|Scorecard:||Ireland v Scotland|
|Event:||Scotland in Ireland 1949|
DateLine: 31st January 2013
At the end of the first days play in their game at Belfast, Ireland, gained a first innings lead of 54 runs over Scotland, increasing it by a single without loss before stumps were drawn.
Twenty wickets fell for 215 runs over five and a half hours actual play. It was difficult to account for this low scoring on an easy wicket. Granted that some of the bowling was extremely good, the technique and class of the batting were most disappointing for a representative game.
Ireland won the toss and lost three wickets for 51 before lunch. J.D. Henderson, the Forfarshire slow left-hander, had the remarkable analysis of 11 overs, 10 maidens, 1 run, 2 wickets. After lunch, W.K. Laidlaw broke through the model batting, and, except during a stand of 45 by two new "caps," S. F. Burgin and H. Martin (who replaced R.J. Barnes), and the last wicket stand of 32 by J. C. Boucher and T. Newburn, Ireland offered feeble resistance.
Laidlaw's final figures were five for 51, while Henderson had three for 23 in 25 overs.
H.F. Sheppard and R.H.E. Chisholm gave Scotland a useful start of 39, but once this stand was broken, Boucher and J. Bowden (slow left arm) carried all before them, and Scotland were dismissed in two and a quarter hours for the moderate total of 80.
With one day left, Scotland looked like losing their fixture against Ireland at Belfast. They have only three wickets standing and require 101 to win. On their showing to date this task looks well beyond their powers. The batsmen to come are W.K. Laidlaw, R.S. McLaren, and G.W. Youngson.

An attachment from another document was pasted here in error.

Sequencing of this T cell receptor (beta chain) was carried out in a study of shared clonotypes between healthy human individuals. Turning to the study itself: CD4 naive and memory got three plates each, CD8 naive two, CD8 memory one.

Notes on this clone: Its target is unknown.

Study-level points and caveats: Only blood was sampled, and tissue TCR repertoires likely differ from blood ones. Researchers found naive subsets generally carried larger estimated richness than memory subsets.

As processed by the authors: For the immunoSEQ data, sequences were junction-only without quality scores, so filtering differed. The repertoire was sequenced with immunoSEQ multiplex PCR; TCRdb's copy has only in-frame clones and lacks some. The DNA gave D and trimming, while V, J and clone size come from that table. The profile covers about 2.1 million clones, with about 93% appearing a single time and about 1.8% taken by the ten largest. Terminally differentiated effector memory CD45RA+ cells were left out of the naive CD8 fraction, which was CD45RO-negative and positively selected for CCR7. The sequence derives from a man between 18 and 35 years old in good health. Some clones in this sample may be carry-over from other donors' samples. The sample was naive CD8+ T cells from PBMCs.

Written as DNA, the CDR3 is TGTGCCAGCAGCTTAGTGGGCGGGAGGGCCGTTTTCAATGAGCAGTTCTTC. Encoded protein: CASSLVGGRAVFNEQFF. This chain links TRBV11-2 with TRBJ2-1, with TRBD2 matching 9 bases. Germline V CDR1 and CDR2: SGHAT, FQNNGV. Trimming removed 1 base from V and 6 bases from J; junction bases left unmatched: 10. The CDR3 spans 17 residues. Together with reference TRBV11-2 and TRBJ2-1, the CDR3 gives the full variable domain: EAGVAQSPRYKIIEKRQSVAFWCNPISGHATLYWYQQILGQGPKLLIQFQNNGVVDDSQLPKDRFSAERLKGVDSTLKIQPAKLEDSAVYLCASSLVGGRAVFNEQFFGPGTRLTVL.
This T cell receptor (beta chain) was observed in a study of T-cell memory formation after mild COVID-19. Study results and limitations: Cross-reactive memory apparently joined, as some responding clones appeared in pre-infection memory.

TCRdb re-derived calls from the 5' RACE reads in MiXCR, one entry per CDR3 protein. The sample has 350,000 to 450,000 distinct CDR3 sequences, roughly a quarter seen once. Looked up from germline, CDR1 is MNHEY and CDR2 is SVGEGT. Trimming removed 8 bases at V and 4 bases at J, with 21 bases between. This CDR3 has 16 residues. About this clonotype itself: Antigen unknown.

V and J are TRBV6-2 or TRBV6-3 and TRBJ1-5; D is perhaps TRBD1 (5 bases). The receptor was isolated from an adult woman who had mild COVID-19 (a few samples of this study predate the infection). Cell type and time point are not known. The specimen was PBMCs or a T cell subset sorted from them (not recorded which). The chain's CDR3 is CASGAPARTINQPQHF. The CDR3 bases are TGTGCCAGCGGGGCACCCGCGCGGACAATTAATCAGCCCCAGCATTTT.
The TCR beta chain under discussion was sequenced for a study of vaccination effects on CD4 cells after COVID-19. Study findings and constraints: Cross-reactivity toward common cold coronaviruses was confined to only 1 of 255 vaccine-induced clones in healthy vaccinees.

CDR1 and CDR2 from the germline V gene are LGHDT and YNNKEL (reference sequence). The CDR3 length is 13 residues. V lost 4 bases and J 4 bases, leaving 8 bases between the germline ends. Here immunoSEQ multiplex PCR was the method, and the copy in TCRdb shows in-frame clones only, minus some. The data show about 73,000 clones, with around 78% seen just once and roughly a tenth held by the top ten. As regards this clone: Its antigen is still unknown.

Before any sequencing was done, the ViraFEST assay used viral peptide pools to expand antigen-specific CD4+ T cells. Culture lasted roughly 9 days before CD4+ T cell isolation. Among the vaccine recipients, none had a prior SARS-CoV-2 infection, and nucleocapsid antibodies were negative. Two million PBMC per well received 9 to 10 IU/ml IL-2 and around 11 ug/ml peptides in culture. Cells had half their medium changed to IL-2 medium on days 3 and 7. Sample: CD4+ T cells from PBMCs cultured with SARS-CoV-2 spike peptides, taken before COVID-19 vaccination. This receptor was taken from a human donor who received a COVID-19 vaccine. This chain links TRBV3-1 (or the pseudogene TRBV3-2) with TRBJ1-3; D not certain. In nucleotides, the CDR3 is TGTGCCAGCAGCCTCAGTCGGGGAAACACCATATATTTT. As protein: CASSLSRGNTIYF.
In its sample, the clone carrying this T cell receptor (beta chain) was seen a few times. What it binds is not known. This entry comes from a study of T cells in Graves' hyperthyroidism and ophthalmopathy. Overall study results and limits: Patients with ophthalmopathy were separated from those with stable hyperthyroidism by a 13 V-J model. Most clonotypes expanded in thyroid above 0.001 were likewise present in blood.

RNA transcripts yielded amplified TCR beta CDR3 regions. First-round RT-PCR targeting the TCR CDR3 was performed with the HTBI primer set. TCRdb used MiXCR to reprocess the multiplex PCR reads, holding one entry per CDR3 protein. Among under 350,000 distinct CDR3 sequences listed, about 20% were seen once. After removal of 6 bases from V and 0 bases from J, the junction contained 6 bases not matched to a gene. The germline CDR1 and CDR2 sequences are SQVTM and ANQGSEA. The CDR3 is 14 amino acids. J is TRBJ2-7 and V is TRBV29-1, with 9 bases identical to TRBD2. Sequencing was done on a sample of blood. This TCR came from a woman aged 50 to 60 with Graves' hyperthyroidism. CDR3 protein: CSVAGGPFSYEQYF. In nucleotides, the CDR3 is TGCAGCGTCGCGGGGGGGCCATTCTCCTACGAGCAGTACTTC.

As on Saturday, the batting yesterday fell well below expectations, as 259 runs for seventeen wickets in a single day clearly shows. It was often dreary and wearisome cricket, redeemed by some good bowling and fielding. Ireland made 94 for three by lunch time, J.S. Pollock batting attractively before he was out lbw in the last over.
Then Scotland hit back spiritedly, and, with Henderson and Youngson bowling extremely well, seven Ireland wickets went down for 59 runs.
A second innings total of 153 meant that Scotland were set 208 to win. They ran into trouble straight away, and, with the exception of J.B. Taylor and then W A. Edward who batted soundly until he was dismissed in the last over of the day, it did not look as though they would be able to amass the necessary runs.
As expected, Scotland lost to Ireland in Belfast. They were all out a second time for 134, Ireland winning by 73 rims. The last day's play was confined to three-quarters of an hour, and in that time the three remaining Scottish wickets fell for 27 runs.
Ireland were the superior of the two sides, each of which were much stronger in bowling than in batting, an unusual state of affairs these days.
This game was played in unbroken weather on a pitch which was never difficult, although it was becoming dusty towards the finish. Figures can be used to prove almost anything, but in this case it can honestly be said that the score book reflected literally the temper of this representative game from start to finish, there was nothing between the lines.
Of 501 runs scored in four complete innings 449 came from the bat, the highest individual score was 32, and the average about 11 runs apiece. The bowling was noticeably accurate and the fielding good, but, even so, there was no valid excuse for the rate of scoring over two days being about 40 an hour.
Sometimes it fell well below that figure; indeed, in the last half-hour of the second day Scotland scored seven runs.
This was dull cricket with a vengeance almost altogether lacking in personality. A schoolboy's most enduring memories would probably be J.S. Pollock' s fielding at cover point for Ireland and J. D. Henderson's accurate bowling for Scotland.
(Article: Copyright © 2013 Cricket Scotland http://cricketscotland.com)